Farm Ireland

Tuesday 20 March 2018

Commonsense the first casualty in gender wars

Rory McIlroy
Rory McIlroy
Joe Barry

Joe Barry

Gender equality or sex equality, is the view that both men and women should receive equal treatment and not be discriminated against based on their gender.

It is an issue that crops up frequently and most often when politicians feel it is to their advantage to promote "equality". We continually hear of the need for gender quotas on the boards of management of companies and in the Dáil, yet I cannot see why they are necessary or should ever be compulsory.

In both business and politics, women seem to be doing quite nicely without any interference from their male counterparts.

The branch of the bank I deal with is staffed entirely by women from the manager down and I haven't heard anyone complaining about a lack of men or indeed of male rights. Why should they?

The ladies in this particular branch are just as capable as their male predecessors. There aren't enough of them however, thanks to bank staffing cutbacks and the policy of forcing us to use machines rather than speaking to a real person.

But that is another issue and I for one have no problem with the current staffing set up.

In 2016, unlike 50 years ago, a rapidly increasing number of top paid executives in global companies are women and they are in those positions because as individuals, they are the best available.

Unlike politics or the civil service, in the world of commercial business people get promoted or demoted on their ability and performance. Men and women are equal and this fact is accepted throughout most of the developed world.

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The days when women were deprived of basic rights such as the right to vote are long gone but there are still people who want to keep the issue of equality at the forefront of media discussions. Many complaints regarding equal rights and gender balance are downright silly and they should be treated as such.

A classic example of the so called gender war is the uproar that followed a vote taken recently by the members of the world famous Muirfield golf club in Scotland to continue to exclude women from membership.

It has only allowed men to be full members since its foundation 125 years ago and is an important venue, having hosted the British Open Championship on 16 occasions since 1892.

In response to the protests regarding the vote, Golf's governing body, the quaintly named Royal and Ancient said it would no longer stage the Open "at a venue that does not admit women as members".

My own reaction on reading this was so what?

Who cares what rules the members of some Scottish golf club decide to abide by? They have been happily using the same rules for over a century. Why don't the women start their own club if they feel the need for one? Predictably, the issue raised a torrent of abuse from politicians such as British PM, David Cameron and even our own Rory McIlroy (pictured), both of whom have to appear to be seen to be "politically correct". It does ask serious questions however regarding the rights of the individual to gather and socialise in the surroundings and company of their choice.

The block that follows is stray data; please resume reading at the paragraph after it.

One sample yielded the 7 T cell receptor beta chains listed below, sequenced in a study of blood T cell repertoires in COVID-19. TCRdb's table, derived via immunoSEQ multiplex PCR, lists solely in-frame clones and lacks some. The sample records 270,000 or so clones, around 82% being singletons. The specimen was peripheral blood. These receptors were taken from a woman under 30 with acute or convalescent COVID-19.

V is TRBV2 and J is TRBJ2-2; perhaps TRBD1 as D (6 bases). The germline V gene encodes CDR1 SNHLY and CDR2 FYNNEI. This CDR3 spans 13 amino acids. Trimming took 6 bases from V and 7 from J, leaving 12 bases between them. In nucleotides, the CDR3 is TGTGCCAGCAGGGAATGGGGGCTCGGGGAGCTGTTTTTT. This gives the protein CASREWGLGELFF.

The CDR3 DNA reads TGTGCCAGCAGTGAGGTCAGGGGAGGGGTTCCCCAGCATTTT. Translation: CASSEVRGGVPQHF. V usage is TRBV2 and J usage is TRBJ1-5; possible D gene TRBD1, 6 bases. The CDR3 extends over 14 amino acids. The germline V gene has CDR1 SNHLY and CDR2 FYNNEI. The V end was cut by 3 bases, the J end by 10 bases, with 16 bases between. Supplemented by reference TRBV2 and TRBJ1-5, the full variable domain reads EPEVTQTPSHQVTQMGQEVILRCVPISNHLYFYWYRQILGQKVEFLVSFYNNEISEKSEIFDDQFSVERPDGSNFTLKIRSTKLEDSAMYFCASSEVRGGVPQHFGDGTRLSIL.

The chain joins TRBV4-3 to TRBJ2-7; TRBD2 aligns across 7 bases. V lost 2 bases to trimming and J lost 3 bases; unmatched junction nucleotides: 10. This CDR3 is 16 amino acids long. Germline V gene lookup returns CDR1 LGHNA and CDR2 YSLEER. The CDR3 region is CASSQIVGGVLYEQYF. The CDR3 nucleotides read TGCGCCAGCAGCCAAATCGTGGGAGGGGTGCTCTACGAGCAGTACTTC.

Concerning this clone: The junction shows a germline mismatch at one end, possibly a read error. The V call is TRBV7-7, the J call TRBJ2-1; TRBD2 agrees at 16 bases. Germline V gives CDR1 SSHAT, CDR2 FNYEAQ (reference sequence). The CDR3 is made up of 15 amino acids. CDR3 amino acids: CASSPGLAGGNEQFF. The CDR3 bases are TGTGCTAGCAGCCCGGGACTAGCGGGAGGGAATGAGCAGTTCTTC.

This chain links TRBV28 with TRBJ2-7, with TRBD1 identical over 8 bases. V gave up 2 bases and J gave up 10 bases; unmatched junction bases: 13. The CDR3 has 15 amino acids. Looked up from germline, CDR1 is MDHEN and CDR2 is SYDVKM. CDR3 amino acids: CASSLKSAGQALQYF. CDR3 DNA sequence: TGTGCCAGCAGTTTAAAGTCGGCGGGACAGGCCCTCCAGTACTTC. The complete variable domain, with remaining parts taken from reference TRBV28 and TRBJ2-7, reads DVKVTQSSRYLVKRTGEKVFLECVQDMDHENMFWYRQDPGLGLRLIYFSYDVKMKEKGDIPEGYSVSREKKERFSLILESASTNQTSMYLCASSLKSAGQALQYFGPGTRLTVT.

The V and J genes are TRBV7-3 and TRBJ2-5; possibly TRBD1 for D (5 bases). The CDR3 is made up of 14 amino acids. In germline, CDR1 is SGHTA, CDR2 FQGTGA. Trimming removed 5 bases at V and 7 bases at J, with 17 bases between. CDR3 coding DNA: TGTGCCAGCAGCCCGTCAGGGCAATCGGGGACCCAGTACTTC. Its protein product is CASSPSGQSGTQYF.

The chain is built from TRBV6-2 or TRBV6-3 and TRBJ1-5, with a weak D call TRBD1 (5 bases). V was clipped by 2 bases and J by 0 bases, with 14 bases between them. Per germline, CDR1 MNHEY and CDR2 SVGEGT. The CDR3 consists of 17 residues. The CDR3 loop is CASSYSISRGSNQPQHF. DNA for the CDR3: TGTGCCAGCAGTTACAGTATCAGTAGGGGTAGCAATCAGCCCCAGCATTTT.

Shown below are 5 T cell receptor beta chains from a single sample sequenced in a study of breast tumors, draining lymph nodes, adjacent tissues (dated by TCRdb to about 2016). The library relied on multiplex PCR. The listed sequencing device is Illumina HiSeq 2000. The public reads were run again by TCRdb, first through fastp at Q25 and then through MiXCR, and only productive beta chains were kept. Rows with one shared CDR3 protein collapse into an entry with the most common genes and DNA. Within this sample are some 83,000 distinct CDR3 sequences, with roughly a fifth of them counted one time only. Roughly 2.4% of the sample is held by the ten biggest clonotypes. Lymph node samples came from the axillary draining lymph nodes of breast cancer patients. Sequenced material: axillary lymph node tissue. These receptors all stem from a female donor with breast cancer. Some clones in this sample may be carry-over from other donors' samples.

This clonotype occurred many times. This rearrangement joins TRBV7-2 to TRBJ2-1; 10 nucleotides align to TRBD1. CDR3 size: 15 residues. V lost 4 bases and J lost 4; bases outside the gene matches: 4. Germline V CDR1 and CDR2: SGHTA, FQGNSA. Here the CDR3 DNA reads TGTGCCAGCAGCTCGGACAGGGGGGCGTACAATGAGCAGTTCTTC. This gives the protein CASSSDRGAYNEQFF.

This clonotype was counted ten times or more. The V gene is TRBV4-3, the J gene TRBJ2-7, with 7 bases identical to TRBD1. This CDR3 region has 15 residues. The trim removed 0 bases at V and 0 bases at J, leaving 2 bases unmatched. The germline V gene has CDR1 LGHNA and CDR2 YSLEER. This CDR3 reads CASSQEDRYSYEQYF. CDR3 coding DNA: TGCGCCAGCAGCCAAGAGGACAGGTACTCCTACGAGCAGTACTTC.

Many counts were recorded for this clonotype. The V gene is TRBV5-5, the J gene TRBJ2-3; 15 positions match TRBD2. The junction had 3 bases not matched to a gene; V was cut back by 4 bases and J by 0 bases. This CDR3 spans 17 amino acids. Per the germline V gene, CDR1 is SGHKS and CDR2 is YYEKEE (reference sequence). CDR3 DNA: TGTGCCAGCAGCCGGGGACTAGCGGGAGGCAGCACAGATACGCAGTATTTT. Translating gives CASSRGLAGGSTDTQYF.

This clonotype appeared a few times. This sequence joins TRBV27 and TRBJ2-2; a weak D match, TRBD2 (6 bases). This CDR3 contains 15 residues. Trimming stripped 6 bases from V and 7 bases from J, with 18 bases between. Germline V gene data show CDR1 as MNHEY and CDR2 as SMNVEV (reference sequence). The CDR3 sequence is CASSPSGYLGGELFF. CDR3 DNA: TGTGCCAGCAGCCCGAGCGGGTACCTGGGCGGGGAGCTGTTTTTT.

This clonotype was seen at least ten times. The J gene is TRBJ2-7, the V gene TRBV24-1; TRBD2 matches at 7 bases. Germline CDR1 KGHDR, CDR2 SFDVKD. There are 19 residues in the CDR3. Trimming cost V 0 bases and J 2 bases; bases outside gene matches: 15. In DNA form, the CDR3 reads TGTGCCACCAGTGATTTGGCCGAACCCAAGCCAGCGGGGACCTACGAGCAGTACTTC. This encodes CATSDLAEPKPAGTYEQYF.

Does the Irish Countrywomen's Association want men as members? A ridiculous question as it was formed for the benefit of women and hopefully will continue for many years providing the services and facilities that allow women to share common interests and socialise together. Should the Men's Shed movement be criticised for not catering for women members? Should it be called the "Persons" Shed?

This is of course, another nonsensical concept but clearly, a lot of people take it seriously. As ever, money talks and the commercial sponsors that golf depends on cannot be seen to support anything that might upset their female customers. Speaking on BBC radio, the well-known golfer and TV commentator Peter Alliss predictably said the issue was "a very emotive subject" and added "I believe clubs were formed years ago by people of like spirit.

"They joined to socialise and talk amongst themselves. I want to join the WVS (Women's Voluntary Service) but unless I have a few bits and pieces nipped away on my body I'm not going to be able to get in."

I wonder what God would think of all this. Perhaps someone should ask her.

It's good for the goose but not the gander!

I first learnt to swim properly in the famous Forty Foot swimming area in Sandycove in Co Dublin. Flann O'Brien mentioned it in At Swim Two Birds as did James Joyce in the opening section of Ulysses where he referred to "The Scrotumtightening Sea".

An appropriate description given that the water off the coast of Ireland is usually bloody freezing. In those days it was a men only establishment where the male of the species could strip off in peace and in relative privacy.

Inevitably, in the 1970s a group of women's rights protestors invaded the premises and proceeded to swim and sunbathe there.

This only served to embarrass a group of mostly elderly men who were in the habit of swimming there daily with one or two dressed only in their birthday suits. Did they not have rights also?

Incidentally, according to the literature of the Irish Countrywomen's Association, the objects of the Association are to bring women together in fellowship and through co-operative effort, to develop and improve the standard of rural and urban life in Ireland. Good for them and what a wonderful aspiration. Just please don't complain when men attempt to do something similar.

Indo Farming